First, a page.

Free content is king

By AdNews | 3 December 2004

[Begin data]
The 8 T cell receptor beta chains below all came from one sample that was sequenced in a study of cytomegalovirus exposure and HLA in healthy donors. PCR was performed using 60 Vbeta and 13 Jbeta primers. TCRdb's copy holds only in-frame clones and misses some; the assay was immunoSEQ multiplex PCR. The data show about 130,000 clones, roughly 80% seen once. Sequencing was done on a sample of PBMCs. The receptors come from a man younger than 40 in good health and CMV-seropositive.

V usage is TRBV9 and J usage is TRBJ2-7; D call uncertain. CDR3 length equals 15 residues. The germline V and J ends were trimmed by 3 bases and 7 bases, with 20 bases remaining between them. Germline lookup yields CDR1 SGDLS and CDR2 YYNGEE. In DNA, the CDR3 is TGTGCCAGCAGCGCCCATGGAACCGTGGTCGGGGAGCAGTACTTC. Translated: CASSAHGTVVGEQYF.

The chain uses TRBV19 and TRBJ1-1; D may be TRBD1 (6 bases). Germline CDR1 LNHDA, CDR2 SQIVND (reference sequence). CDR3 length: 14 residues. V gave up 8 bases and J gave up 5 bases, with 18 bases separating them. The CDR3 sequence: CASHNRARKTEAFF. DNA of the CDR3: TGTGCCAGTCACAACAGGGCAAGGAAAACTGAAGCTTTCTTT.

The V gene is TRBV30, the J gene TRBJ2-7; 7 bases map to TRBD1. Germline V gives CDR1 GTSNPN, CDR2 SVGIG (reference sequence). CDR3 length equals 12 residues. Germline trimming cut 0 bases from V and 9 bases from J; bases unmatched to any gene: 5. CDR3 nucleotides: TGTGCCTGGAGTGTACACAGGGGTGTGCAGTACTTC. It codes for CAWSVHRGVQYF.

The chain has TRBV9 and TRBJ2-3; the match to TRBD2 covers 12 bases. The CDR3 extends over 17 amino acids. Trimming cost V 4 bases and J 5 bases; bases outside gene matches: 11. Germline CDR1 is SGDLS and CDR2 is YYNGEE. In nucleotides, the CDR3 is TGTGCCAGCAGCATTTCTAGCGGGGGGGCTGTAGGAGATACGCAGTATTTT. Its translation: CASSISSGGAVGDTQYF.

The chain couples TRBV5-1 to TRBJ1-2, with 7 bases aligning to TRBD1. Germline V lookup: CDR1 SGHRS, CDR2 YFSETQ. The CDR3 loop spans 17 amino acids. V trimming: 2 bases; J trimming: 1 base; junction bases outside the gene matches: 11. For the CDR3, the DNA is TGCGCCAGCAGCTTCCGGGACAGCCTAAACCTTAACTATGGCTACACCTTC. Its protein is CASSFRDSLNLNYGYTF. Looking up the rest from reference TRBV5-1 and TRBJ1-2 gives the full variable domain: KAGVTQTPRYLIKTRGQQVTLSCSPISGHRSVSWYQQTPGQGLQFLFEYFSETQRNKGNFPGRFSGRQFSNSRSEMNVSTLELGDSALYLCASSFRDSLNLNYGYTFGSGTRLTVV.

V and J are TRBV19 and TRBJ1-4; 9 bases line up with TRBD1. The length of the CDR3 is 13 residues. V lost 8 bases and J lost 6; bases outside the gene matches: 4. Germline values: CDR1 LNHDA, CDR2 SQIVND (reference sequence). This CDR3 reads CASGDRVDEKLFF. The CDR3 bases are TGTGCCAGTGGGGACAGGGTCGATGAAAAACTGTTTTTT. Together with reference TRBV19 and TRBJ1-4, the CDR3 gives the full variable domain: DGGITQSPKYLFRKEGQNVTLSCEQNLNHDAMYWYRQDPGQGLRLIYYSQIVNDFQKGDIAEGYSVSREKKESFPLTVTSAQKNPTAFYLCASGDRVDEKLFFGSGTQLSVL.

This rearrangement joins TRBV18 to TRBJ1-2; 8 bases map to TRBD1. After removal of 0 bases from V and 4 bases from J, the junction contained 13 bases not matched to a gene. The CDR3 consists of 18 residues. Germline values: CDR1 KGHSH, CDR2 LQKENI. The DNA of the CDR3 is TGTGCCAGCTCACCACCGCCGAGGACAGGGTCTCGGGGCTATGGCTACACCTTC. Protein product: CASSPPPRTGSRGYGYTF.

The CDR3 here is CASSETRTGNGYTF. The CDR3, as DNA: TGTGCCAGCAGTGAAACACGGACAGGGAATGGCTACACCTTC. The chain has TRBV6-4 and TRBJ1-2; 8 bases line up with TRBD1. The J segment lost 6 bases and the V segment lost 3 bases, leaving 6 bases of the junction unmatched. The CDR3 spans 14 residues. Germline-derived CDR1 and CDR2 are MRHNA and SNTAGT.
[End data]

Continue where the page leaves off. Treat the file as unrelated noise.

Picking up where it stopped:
He's no socialist but Claes Loberg argues that within a decade media companies and marketers will face the real possibility that entertainment and news might just follow the music industry and face a revolution from rampant and free online downloading.